12. In the present case, Bhag Singh though vitally interested in the allotment of Fields Nos. 16 and 17/1, was not made a party in the previous proceedings, which led to an order being made in favour of Sarmukh Singh to the detriment of Bhag Singh. Thus, even on the principle enunciated in Shivdeo Singh's case, AIR 1963 SC 1909 the Additional Director was competent on the petition of Bhag Singh to undo-after due notice to Sarmukh Singh--the injustice that had been caused to Bhag Singh at his back by the former order.
13. The facts of Sadha Singh's case, ILR (1968) 1 Punj 378 were entirely different. There, the petitions under Section 42 of the Act, had been filed previously by the right-holders for removal of individual grievances relating to particular allotments made under the scheme of consolidation. Some of these petitions were accepted while others were rejected, with the result that the repartition made on the basis of the proceedings became final between the parties to these petitions. It was also undisputed that if the impugned order was allowed to stand, the entire scheme would have to be re-framed from the valuation stage and consolidation proceedings in the village would start de novo and all the repartitions made so far including those in respect of which petitions under Section 42, had been decided by the Additional Director, would be automatically set aside.
14. In the present case, however, the impugned orders do not have the effect of setting at naught the entire scheme of consolidation from any stage whatever. Nor do they affect the entire body of right-holders. They affect only the persons who were parties to those proceedings culminating in them. The rule in Sadha Singh's case, ILR (1968) 1 Punj 378 therefore, has no application to the facts of the case before us.
15. Thus from whatever angle the matter may be looked at, the finding of the learned Single Judge to the effect, that the impugned orders amount to review of the former order, and as such were without jurisdiction, cannot be sustained. We would, therefore, reverse the same.
16. Mr. Dhingra next contended that even if the impugned orders did not amount to a review of the former order, then also on merits, the impugned orders were highly arbitrary and unjust, being contrary to the scheme of consolidation.
17. This point was canvassed before the learned Single Judge, also, but was not decided. A perusal of the impugned order, dated February 15, 1964 (Annexure 'E' to Civil Writ No. 2505 of 1964) shows that before the Additional Director, the demand of Sarmukh Singh was that his two blocks may be consolidated and given at one place in the reserved area. As noted by the Additional Director in his impugned order, the first major portion of Sarmukh Singh in this area was in Killa No. 47/3/8. The Additional Director has further noted that he had offered to Sarmukh Singh that his two kurrahs could be consolidated there. But he (Sarmukh Singh) was not prepared to accept that offer.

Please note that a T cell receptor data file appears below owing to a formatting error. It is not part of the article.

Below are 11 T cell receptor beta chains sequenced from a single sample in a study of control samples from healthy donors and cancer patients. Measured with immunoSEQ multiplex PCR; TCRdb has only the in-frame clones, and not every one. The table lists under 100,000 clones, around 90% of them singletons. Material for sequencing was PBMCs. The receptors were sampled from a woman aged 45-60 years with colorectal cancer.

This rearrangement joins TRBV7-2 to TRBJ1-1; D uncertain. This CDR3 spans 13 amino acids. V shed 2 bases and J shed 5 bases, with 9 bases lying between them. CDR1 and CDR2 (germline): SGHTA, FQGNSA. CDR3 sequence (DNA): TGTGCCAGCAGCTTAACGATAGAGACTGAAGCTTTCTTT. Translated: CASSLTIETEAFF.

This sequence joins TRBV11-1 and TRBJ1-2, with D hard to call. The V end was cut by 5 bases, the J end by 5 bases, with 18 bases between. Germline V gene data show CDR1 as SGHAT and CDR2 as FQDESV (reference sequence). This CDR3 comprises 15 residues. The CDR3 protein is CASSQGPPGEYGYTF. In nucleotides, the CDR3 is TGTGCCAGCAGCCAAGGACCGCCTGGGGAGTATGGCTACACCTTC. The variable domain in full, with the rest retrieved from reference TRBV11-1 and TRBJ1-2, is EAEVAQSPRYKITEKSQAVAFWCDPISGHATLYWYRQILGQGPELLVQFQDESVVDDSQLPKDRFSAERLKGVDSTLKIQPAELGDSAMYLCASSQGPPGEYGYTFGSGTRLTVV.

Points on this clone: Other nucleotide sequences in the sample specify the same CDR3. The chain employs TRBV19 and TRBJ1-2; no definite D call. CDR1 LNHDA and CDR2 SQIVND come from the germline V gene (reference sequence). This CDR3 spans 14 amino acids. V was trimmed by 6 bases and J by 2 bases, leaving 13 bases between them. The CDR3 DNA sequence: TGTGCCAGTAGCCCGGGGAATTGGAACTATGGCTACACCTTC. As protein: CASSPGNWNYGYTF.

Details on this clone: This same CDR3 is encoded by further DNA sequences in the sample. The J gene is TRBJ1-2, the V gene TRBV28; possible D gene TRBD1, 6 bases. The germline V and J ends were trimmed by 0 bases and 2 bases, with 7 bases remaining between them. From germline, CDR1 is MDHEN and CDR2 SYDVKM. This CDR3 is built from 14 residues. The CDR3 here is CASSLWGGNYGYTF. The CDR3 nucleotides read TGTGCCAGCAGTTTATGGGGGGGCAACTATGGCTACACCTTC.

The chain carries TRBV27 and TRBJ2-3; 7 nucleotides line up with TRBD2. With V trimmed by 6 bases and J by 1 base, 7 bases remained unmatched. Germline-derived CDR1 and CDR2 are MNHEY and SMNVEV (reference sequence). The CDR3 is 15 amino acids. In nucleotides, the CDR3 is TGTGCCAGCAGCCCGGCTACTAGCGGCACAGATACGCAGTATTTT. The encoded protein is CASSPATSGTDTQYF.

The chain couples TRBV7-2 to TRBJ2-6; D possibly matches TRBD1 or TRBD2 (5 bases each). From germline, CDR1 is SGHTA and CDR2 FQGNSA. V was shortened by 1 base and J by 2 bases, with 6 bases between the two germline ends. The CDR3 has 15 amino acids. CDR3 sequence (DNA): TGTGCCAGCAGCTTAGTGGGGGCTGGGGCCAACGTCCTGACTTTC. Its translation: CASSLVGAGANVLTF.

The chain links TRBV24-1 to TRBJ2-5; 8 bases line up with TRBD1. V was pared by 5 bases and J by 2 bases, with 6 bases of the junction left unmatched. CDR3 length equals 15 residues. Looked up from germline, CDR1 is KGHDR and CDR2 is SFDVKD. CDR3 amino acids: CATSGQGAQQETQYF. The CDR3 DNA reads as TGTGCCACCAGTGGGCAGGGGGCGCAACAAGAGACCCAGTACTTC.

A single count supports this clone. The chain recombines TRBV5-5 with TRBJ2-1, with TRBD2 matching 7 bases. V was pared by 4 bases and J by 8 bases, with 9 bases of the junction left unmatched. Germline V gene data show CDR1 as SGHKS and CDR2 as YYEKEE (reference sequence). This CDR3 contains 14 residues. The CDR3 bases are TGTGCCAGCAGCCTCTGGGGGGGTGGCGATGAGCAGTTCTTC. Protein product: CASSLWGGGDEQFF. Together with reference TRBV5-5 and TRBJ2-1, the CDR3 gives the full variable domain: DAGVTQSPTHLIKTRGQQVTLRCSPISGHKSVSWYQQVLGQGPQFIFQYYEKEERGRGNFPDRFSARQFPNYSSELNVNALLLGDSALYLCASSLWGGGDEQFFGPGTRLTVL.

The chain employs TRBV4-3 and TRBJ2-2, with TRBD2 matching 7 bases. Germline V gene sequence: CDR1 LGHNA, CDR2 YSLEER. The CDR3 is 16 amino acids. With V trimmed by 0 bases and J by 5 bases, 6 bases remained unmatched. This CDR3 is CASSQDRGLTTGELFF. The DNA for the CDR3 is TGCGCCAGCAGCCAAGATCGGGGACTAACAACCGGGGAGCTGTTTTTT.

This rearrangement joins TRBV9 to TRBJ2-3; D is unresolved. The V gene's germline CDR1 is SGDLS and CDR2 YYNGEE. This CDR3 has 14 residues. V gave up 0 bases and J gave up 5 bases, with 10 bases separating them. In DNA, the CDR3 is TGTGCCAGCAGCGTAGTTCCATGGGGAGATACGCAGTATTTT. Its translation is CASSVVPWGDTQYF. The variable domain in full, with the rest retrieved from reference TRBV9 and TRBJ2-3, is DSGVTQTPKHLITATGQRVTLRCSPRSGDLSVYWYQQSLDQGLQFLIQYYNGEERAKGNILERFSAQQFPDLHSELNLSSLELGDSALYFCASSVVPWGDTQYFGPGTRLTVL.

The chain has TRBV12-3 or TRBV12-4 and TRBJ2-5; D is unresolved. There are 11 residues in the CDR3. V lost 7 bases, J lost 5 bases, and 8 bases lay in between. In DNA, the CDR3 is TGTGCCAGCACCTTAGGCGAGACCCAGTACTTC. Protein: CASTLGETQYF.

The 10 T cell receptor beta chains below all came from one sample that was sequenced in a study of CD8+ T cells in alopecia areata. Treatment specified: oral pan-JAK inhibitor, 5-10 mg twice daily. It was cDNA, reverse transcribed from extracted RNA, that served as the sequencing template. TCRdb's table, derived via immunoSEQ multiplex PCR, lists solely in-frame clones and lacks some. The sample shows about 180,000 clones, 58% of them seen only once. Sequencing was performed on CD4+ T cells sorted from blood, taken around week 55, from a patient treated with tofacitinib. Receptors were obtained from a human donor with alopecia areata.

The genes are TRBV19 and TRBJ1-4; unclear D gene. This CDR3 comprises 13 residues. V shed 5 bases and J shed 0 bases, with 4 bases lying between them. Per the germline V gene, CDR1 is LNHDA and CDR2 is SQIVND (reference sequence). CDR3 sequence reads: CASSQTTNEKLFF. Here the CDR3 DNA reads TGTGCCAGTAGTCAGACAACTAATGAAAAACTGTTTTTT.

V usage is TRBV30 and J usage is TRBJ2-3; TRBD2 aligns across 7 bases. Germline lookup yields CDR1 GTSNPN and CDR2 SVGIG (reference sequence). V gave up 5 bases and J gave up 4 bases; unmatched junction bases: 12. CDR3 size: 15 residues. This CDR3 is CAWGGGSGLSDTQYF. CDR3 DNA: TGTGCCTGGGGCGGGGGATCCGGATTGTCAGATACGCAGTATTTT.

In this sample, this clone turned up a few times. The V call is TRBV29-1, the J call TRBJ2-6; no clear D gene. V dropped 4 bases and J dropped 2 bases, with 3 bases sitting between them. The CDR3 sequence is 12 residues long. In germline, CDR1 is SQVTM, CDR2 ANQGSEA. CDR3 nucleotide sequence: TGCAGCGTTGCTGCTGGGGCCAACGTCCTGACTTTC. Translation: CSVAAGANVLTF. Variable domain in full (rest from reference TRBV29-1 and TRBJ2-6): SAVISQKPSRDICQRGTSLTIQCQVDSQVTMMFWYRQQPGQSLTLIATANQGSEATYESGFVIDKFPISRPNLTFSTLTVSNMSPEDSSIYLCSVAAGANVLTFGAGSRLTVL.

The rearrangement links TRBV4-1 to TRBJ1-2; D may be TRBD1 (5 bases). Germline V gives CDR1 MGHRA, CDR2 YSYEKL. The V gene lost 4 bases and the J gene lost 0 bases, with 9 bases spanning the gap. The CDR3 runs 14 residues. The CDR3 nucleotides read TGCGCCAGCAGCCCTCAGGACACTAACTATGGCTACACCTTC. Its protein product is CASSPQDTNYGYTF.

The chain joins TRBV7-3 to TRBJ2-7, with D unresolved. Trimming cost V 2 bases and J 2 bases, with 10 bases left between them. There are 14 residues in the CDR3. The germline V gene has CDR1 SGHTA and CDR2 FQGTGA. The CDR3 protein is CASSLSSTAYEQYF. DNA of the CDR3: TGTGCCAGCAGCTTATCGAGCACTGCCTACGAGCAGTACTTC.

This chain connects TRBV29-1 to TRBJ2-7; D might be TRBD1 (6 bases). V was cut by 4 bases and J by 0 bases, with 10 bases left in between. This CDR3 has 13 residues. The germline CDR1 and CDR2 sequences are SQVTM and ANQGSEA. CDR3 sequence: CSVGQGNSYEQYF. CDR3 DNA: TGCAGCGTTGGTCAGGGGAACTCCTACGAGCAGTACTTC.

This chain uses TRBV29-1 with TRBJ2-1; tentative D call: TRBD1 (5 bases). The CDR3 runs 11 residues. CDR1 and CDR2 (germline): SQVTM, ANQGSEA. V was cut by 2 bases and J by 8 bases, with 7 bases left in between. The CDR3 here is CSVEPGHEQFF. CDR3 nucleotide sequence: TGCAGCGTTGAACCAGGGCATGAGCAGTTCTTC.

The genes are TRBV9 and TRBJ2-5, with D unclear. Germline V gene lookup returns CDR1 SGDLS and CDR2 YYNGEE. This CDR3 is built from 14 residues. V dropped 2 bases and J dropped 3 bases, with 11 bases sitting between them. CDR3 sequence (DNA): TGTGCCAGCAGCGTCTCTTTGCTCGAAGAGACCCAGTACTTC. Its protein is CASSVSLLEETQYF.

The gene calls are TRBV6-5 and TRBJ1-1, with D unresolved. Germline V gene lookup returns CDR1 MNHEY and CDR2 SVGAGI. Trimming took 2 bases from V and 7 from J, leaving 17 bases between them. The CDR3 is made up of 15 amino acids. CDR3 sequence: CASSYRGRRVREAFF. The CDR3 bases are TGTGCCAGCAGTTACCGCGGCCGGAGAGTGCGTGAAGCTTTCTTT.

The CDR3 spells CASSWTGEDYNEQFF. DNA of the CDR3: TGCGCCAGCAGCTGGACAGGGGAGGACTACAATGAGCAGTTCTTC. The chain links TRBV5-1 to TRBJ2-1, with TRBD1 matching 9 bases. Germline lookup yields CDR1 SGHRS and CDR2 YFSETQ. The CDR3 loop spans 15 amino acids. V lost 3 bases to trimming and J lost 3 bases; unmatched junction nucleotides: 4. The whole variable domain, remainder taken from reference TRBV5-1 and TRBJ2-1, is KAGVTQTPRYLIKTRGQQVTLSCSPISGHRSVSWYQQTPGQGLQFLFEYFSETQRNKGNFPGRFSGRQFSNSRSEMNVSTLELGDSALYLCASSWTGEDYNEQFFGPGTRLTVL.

18. Study of the impugned order dated September 25, 1964 (Annexure 'F') shows that the contention of Bhag Singh before the Additional Director was that the second tak (block) given to him (Killa No. 47/17/1) be cancelled and he be given instead, land at his Second Major Portion in Field No. 483/1, which is covered by Killa No. 47/16. The Additional Director noticed that allotment of Sarmukh Singh (then respondent) at his Second Major Portion also did not include in it a large part of his own Major Portion. He consequently ordered that the taks of the parties at the second Major Portion be amalgamated into one pool and partitioned afresh by a line drawn from the West to the East and in this way an area measuring 2-16 standard Kanals be given to Bhag Singh towards the North and the remaining out of this pool to Sarmukh Singh towards the South. According to this arrangement both the parties would be receiving land near their own wells and most of the area in their own Major Portions formerly belonging to them, would be included in their new allotments. Nothing could be fairer and more equitable. Even if this order amounted to an amendment of the scheme pro tanto, the Additional Director was fully competent to do so. In any case, there was no equity in favour of Sarmukh Singh.
19. For the foregoing reasons, we would allow these appeals and dismiss both the writ petitions Nos. 2505 and 553 of 1964, leaving the parties to bear their own costs throughout.
20. Appeals allowed.